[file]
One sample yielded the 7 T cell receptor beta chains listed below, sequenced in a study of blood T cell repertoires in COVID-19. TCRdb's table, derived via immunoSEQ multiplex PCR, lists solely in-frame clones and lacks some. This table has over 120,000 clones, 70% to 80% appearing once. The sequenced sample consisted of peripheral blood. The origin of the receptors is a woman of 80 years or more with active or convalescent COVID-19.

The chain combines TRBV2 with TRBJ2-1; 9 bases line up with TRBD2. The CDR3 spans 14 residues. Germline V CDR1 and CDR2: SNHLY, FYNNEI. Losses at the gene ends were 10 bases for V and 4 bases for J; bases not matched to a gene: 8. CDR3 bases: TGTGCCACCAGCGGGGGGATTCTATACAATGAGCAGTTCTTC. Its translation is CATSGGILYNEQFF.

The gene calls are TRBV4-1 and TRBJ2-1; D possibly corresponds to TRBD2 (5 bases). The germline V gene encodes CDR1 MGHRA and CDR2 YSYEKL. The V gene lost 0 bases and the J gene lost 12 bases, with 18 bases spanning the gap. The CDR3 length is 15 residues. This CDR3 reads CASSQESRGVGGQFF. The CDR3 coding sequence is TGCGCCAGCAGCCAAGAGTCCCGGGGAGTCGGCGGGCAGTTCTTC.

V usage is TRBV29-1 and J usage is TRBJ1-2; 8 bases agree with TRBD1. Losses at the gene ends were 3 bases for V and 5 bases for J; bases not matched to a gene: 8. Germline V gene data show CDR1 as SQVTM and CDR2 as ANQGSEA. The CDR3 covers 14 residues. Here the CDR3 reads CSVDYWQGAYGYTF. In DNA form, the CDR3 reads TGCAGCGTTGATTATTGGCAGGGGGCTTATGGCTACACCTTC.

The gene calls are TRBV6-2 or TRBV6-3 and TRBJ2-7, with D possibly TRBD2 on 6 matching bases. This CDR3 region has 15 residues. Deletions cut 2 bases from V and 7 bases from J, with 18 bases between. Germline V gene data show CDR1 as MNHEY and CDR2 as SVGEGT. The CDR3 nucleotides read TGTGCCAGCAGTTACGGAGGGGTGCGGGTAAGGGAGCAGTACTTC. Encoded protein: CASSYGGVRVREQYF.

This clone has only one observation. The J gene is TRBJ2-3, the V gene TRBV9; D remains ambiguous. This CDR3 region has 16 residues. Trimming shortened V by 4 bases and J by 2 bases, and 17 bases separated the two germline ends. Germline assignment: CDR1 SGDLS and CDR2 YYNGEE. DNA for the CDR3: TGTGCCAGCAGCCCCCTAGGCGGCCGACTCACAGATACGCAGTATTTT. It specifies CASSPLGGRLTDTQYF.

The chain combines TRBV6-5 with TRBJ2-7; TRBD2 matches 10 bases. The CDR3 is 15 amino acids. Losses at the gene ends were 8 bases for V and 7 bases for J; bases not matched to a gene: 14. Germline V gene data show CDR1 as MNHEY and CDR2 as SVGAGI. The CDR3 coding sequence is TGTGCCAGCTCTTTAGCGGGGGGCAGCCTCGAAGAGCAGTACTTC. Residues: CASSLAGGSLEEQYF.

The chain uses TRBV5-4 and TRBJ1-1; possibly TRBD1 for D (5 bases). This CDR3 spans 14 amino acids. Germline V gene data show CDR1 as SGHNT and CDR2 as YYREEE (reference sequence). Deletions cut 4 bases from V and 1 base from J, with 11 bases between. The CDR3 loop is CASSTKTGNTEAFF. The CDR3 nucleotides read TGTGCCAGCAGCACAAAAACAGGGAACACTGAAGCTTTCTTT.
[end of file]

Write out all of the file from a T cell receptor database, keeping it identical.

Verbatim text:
One sample yielded the 7 T cell receptor beta chains listed below, sequenced in a study of blood T cell repertoires in COVID-19. TCRdb's table, derived via immunoSEQ multiplex PCR, lists solely in-frame clones and lacks some. This table has over 120,000 clones, 70% to 80% appearing once. The sequenced sample consisted of peripheral blood. The origin of the receptors is a woman of 80 years or more with active or convalescent COVID-19.

The chain combines TRBV2 with TRBJ2-1; 9 bases line up with TRBD2. The CDR3 spans 14 residues. Germline V CDR1 and CDR2: SNHLY, FYNNEI. Losses at the gene ends were 10 bases for V and 4 bases for J; bases not matched to a gene: 8. CDR3 bases: TGTGCCACCAGCGGGGGGATTCTATACAATGAGCAGTTCTTC. Its translation is CATSGGILYNEQFF.

The gene calls are TRBV4-1 and TRBJ2-1; D possibly corresponds to TRBD2 (5 bases). The germline V gene encodes CDR1 MGHRA and CDR2 YSYEKL. The V gene lost 0 bases and the J gene lost 12 bases, with 18 bases spanning the gap. The CDR3 length is 15 residues. This CDR3 reads CASSQESRGVGGQFF. The CDR3 coding sequence is TGCGCCAGCAGCCAAGAGTCCCGGGGAGTCGGCGGGCAGTTCTTC.

V usage is TRBV29-1 and J usage is TRBJ1-2; 8 bases agree with TRBD1. Losses at the gene ends were 3 bases for V and 5 bases for J; bases not matched to a gene: 8. Germline V gene data show CDR1 as SQVTM and CDR2 as ANQGSEA. The CDR3 covers 14 residues. Here the CDR3 reads CSVDYWQGAYGYTF. In DNA form, the CDR3 reads TGCAGCGTTGATTATTGGCAGGGGGCTTATGGCTACACCTTC.

The gene calls are TRBV6-2 or TRBV6-3 and TRBJ2-7, with D possibly TRBD2 on 6 matching bases. This CDR3 region has 15 residues. Deletions cut 2 bases from V and 7 bases from J, with 18 bases between. Germline V gene data show CDR1 as MNHEY and CDR2 as SVGEGT. The CDR3 nucleotides read TGTGCCAGCAGTTACGGAGGGGTGCGGGTAAGGGAGCAGTACTTC. Encoded protein: CASSYGGVRVREQYF.

This clone has only one observation. The J gene is TRBJ2-3, the V gene TRBV9; D remains ambiguous. This CDR3 region has 16 residues. Trimming shortened V by 4 bases and J by 2 bases, and 17 bases separated the two germline ends. Germline assignment: CDR1 SGDLS and CDR2 YYNGEE. DNA for the CDR3: TGTGCCAGCAGCCCCCTAGGCGGCCGACTCACAGATACGCAGTATTTT. It specifies CASSPLGGRLTDTQYF.

The chain combines TRBV6-5 with TRBJ2-7; TRBD2 matches 10 bases. The CDR3 is 15 amino acids. Losses at the gene ends were 8 bases for V and 7 bases for J; bases not matched to a gene: 14. Germline V gene data show CDR1 as MNHEY and CDR2 as SVGAGI. The CDR3 coding sequence is TGTGCCAGCTCTTTAGCGGGGGGCAGCCTCGAAGAGCAGTACTTC. Residues: CASSLAGGSLEEQYF.

The chain uses TRBV5-4 and TRBJ1-1; possibly TRBD1 for D (5 bases). This CDR3 spans 14 amino acids. Germline V gene data show CDR1 as SGHNT and CDR2 as YYREEE (reference sequence). Deletions cut 4 bases from V and 1 base from J, with 11 bases between. The CDR3 loop is CASSTKTGNTEAFF. The CDR3 nucleotides read TGTGCCAGCAGCACAAAAACAGGGAACACTGAAGCTTTCTTT.